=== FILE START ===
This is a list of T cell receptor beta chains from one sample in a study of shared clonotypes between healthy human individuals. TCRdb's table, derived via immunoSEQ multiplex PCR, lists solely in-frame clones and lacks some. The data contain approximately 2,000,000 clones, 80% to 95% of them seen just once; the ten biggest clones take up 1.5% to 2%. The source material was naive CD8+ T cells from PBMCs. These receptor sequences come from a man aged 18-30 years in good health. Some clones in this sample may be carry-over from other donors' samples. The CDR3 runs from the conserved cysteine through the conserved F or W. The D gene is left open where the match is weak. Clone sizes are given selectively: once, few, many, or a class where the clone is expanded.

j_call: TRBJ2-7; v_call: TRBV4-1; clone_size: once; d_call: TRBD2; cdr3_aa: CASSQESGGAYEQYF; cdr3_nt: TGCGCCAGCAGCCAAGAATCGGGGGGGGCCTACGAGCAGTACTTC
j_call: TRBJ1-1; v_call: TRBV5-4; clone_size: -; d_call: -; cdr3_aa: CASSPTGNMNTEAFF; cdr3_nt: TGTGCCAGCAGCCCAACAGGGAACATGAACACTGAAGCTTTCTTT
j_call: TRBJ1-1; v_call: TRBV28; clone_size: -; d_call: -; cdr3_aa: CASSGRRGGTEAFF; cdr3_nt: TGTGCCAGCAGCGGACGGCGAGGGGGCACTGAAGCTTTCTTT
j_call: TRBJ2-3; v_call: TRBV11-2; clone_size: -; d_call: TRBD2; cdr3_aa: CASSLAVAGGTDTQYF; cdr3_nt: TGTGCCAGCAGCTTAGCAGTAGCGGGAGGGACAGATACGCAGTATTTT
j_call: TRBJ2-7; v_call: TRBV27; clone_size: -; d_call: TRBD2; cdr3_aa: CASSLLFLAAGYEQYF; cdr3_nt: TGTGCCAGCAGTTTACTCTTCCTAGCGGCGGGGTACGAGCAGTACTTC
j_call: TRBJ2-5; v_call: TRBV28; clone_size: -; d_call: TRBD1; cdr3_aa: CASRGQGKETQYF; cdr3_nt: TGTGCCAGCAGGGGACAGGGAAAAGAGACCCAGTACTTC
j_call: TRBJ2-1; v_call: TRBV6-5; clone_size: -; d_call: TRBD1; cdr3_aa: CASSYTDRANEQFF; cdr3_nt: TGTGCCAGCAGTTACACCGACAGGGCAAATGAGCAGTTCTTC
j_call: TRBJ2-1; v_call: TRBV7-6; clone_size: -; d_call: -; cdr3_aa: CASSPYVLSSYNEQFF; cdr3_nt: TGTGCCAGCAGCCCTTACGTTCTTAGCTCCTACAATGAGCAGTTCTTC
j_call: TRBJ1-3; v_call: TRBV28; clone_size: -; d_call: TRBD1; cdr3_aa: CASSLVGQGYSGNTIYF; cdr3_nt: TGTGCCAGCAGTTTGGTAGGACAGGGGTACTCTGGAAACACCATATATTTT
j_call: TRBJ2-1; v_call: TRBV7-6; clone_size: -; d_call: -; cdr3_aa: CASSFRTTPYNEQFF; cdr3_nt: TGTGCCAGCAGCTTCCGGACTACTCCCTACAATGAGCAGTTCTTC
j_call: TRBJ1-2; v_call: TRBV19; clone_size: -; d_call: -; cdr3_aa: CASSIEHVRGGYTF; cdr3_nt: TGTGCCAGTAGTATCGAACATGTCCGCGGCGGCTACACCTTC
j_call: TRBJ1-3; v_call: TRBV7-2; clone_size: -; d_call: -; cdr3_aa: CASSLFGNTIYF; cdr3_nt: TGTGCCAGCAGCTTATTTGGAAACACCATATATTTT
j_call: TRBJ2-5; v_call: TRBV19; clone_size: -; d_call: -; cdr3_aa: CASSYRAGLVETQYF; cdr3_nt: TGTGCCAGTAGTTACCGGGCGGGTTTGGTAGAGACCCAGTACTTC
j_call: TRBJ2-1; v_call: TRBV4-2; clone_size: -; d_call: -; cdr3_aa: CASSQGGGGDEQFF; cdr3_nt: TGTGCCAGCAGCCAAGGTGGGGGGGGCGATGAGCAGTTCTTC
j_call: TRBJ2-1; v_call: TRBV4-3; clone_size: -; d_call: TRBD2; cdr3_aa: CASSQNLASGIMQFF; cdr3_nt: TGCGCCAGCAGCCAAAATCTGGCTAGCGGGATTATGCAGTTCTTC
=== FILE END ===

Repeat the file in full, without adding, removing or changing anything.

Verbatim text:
This is a list of T cell receptor beta chains from one sample in a study of shared clonotypes between healthy human individuals. TCRdb's table, derived via immunoSEQ multiplex PCR, lists solely in-frame clones and lacks some. The data contain approximately 2,000,000 clones, 80% to 95% of them seen just once; the ten biggest clones take up 1.5% to 2%. The source material was naive CD8+ T cells from PBMCs. These receptor sequences come from a man aged 18-30 years in good health. Some clones in this sample may be carry-over from other donors' samples. The CDR3 runs from the conserved cysteine through the conserved F or W. The D gene is left open where the match is weak. Clone sizes are given selectively: once, few, many, or a class where the clone is expanded.

j_call: TRBJ2-7; v_call: TRBV4-1; clone_size: once; d_call: TRBD2; cdr3_aa: CASSQESGGAYEQYF; cdr3_nt: TGCGCCAGCAGCCAAGAATCGGGGGGGGCCTACGAGCAGTACTTC
j_call: TRBJ1-1; v_call: TRBV5-4; clone_size: -; d_call: -; cdr3_aa: CASSPTGNMNTEAFF; cdr3_nt: TGTGCCAGCAGCCCAACAGGGAACATGAACACTGAAGCTTTCTTT
j_call: TRBJ1-1; v_call: TRBV28; clone_size: -; d_call: -; cdr3_aa: CASSGRRGGTEAFF; cdr3_nt: TGTGCCAGCAGCGGACGGCGAGGGGGCACTGAAGCTTTCTTT
j_call: TRBJ2-3; v_call: TRBV11-2; clone_size: -; d_call: TRBD2; cdr3_aa: CASSLAVAGGTDTQYF; cdr3_nt: TGTGCCAGCAGCTTAGCAGTAGCGGGAGGGACAGATACGCAGTATTTT
j_call: TRBJ2-7; v_call: TRBV27; clone_size: -; d_call: TRBD2; cdr3_aa: CASSLLFLAAGYEQYF; cdr3_nt: TGTGCCAGCAGTTTACTCTTCCTAGCGGCGGGGTACGAGCAGTACTTC
j_call: TRBJ2-5; v_call: TRBV28; clone_size: -; d_call: TRBD1; cdr3_aa: CASRGQGKETQYF; cdr3_nt: TGTGCCAGCAGGGGACAGGGAAAAGAGACCCAGTACTTC
j_call: TRBJ2-1; v_call: TRBV6-5; clone_size: -; d_call: TRBD1; cdr3_aa: CASSYTDRANEQFF; cdr3_nt: TGTGCCAGCAGTTACACCGACAGGGCAAATGAGCAGTTCTTC
j_call: TRBJ2-1; v_call: TRBV7-6; clone_size: -; d_call: -; cdr3_aa: CASSPYVLSSYNEQFF; cdr3_nt: TGTGCCAGCAGCCCTTACGTTCTTAGCTCCTACAATGAGCAGTTCTTC
j_call: TRBJ1-3; v_call: TRBV28; clone_size: -; d_call: TRBD1; cdr3_aa: CASSLVGQGYSGNTIYF; cdr3_nt: TGTGCCAGCAGTTTGGTAGGACAGGGGTACTCTGGAAACACCATATATTTT
j_call: TRBJ2-1; v_call: TRBV7-6; clone_size: -; d_call: -; cdr3_aa: CASSFRTTPYNEQFF; cdr3_nt: TGTGCCAGCAGCTTCCGGACTACTCCCTACAATGAGCAGTTCTTC
j_call: TRBJ1-2; v_call: TRBV19; clone_size: -; d_call: -; cdr3_aa: CASSIEHVRGGYTF; cdr3_nt: TGTGCCAGTAGTATCGAACATGTCCGCGGCGGCTACACCTTC
j_call: TRBJ1-3; v_call: TRBV7-2; clone_size: -; d_call: -; cdr3_aa: CASSLFGNTIYF; cdr3_nt: TGTGCCAGCAGCTTATTTGGAAACACCATATATTTT
j_call: TRBJ2-5; v_call: TRBV19; clone_size: -; d_call: -; cdr3_aa: CASSYRAGLVETQYF; cdr3_nt: TGTGCCAGTAGTTACCGGGCGGGTTTGGTAGAGACCCAGTACTTC
j_call: TRBJ2-1; v_call: TRBV4-2; clone_size: -; d_call: -; cdr3_aa: CASSQGGGGDEQFF; cdr3_nt: TGTGCCAGCAGCCAAGGTGGGGGGGGCGATGAGCAGTTCTTC
j_call: TRBJ2-1; v_call: TRBV4-3; clone_size: -; d_call: TRBD2; cdr3_aa: CASSQNLASGIMQFF; cdr3_nt: TGCGCCAGCAGCCAAAATCTGGCTAGCGGGATTATGCAGTTCTTC